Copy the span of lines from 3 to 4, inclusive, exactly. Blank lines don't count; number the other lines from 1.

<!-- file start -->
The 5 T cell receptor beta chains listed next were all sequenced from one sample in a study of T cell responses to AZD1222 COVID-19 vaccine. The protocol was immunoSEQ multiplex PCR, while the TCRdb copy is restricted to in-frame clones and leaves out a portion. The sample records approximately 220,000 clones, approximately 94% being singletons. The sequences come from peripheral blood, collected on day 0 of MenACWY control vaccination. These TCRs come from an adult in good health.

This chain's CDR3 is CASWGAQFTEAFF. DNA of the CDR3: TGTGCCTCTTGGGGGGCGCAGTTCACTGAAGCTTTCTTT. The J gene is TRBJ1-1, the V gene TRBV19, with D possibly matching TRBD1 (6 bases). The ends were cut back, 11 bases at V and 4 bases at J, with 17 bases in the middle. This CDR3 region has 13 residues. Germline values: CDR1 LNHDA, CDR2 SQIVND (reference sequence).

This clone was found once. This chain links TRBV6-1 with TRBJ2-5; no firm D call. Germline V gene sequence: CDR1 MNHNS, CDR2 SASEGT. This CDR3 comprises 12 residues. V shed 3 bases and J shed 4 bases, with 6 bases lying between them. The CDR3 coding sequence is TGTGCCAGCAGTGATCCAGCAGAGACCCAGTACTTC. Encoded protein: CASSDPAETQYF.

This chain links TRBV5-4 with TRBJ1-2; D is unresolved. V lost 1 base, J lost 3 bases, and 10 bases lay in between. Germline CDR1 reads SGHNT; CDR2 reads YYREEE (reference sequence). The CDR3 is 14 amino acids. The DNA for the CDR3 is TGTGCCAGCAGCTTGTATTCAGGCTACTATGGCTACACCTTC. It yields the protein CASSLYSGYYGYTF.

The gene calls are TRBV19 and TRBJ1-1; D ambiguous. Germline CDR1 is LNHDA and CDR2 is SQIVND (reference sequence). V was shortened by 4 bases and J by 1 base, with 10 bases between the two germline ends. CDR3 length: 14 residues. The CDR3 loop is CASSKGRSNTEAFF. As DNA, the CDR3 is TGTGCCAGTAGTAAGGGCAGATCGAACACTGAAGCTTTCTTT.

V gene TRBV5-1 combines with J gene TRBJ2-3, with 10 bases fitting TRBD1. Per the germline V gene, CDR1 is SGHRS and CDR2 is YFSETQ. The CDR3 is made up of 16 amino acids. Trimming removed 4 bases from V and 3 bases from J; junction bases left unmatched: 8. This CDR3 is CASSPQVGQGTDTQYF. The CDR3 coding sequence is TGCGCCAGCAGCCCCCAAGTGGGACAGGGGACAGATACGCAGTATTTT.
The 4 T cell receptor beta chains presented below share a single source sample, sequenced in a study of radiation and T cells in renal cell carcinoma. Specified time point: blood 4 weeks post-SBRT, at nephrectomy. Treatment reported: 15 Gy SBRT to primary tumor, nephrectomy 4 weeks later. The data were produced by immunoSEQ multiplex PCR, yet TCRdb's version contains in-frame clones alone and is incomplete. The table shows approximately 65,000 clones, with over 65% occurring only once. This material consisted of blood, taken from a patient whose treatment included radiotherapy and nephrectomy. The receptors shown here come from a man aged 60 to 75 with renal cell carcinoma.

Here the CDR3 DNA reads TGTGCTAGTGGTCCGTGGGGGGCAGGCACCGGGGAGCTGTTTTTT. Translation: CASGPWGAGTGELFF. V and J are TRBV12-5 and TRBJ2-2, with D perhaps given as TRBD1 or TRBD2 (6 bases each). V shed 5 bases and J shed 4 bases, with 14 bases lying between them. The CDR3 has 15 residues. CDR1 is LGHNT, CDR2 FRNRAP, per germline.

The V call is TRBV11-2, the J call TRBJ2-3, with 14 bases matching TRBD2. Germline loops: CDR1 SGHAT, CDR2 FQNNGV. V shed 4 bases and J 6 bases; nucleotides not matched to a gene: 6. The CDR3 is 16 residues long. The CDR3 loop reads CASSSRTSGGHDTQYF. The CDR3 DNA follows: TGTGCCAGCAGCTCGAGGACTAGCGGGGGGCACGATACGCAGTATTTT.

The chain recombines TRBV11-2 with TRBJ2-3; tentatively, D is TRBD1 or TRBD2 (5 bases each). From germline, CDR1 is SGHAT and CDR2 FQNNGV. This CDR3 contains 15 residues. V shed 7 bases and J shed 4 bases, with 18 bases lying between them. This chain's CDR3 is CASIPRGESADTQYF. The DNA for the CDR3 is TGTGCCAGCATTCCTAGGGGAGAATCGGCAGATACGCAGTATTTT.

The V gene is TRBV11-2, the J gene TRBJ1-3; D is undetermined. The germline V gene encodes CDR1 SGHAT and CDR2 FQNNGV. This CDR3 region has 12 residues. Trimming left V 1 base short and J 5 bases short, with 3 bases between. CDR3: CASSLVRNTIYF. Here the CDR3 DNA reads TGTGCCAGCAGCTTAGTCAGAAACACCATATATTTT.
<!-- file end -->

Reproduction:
This clone was found once. This chain links TRBV6-1 with TRBJ2-5; no firm D call. Germline V gene sequence: CDR1 MNHNS, CDR2 SASEGT. This CDR3 comprises 12 residues. V shed 3 bases and J shed 4 bases, with 6 bases lying between them. The CDR3 coding sequence is TGTGCCAGCAGTGATCCAGCAGAGACCCAGTACTTC. Encoded protein: CASSDPAETQYF.

This chain links TRBV5-4 with TRBJ1-2; D is unresolved. V lost 1 base, J lost 3 bases, and 10 bases lay in between. Germline CDR1 reads SGHNT; CDR2 reads YYREEE (reference sequence). The CDR3 is 14 amino acids. The DNA for the CDR3 is TGTGCCAGCAGCTTGTATTCAGGCTACTATGGCTACACCTTC. It yields the protein CASSLYSGYYGYTF.